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Tuesday, June 6, 2023

Guidelines for Self-Administered Release Techniques

Brent Brookbush

Brent Brookbush


Self-Administered Release Techniques:

by Brent Brookbush MS, PES, CES, CSCS, ACSM H/FS

Why Static Release?

“Self myofascial (same as static release in this case) release is used to alleviate myofascial trigger points and areas of hyperirritability located within a band of muscle (1).” Until these areas are addressed a muscle cannot return to optimal length and function. For example, stretching a short muscle with a trigger point will result in a momentary change in length, but the muscle will return to the previous dysfunctional length in response to the hyperirritable region.

What is a trigger point?

A trigger point is an acute area of increased activity and irritability within a muscle. It is hypothesized that these regions of irritability are the result of damage to the motor endplate and/or a localized metabolic “crisis”3. With this in mind, it may be interesting to note the similarity between trigger point sites and motor points (see Motor Point Map ).The development of trigger points has been linked to postural dysfunction, congenital factors, occupational and leisure overuse patterns, and referred or reflex involvement of the viscera (internal organs)2. It is important to note that trigger points will return unless the underlying cause is alleviated2-3.

Where are trigger points located?

Generally trigger points are located close to the center of a muscle (near the motor end plates), or close to the muscle’s attachment to bone (often satellite sites)2-3. Trigger points may develop in any muscle, but it is recommended that trigger points located in overactive muscles that are relatively shortened by postural dysfunction are addressed first. Although, muscles lengthened by postural dysfunction may also develop trigger points and areas of hyper-irritability these points often reduce in severity and number when posture is corrected. Further, if trigger points are first released in “long” muscles, these muscles may lengthen further, exacerbating dysfunction.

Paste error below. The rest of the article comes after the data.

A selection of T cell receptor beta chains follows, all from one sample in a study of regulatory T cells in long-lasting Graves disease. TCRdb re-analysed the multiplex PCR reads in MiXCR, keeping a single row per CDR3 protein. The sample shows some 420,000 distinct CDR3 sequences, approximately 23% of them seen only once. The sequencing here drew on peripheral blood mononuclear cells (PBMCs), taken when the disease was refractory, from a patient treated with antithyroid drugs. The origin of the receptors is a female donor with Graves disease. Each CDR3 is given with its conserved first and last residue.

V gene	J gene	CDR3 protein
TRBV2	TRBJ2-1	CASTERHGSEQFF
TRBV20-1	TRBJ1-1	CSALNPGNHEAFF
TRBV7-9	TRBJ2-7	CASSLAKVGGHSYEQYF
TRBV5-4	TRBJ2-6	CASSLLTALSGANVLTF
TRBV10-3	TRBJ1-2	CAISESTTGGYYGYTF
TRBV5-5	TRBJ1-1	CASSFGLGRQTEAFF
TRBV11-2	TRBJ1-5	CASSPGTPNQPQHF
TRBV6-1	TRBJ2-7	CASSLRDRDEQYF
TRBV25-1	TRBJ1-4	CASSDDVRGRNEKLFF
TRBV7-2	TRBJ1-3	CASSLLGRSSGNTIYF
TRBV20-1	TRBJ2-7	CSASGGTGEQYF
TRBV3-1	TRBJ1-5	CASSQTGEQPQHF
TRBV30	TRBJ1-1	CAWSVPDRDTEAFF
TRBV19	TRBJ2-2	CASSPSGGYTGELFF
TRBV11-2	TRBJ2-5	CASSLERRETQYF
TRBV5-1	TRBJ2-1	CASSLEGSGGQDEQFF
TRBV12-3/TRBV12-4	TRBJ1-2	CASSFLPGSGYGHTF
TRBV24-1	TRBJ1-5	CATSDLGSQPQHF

How do release techniques work?

Three mechanisms have been hypothesized for the reduction of trigger points in response to pressure.

  • Pressure may stimulate mechanoreceptors (golgi-tendon organ, etc.) and initiate autogenic inhibition1,3.
  • Acute mechanical stress to the hypertonic region may locally deform connective tissue and prompt soft tissue adaptation2,3.
  • Ischemic pressure may decrease local blood flow and the transport of chemical messengers that fuel inflammatory processes and dysfunctional local metabolism2,3.

Much to learn: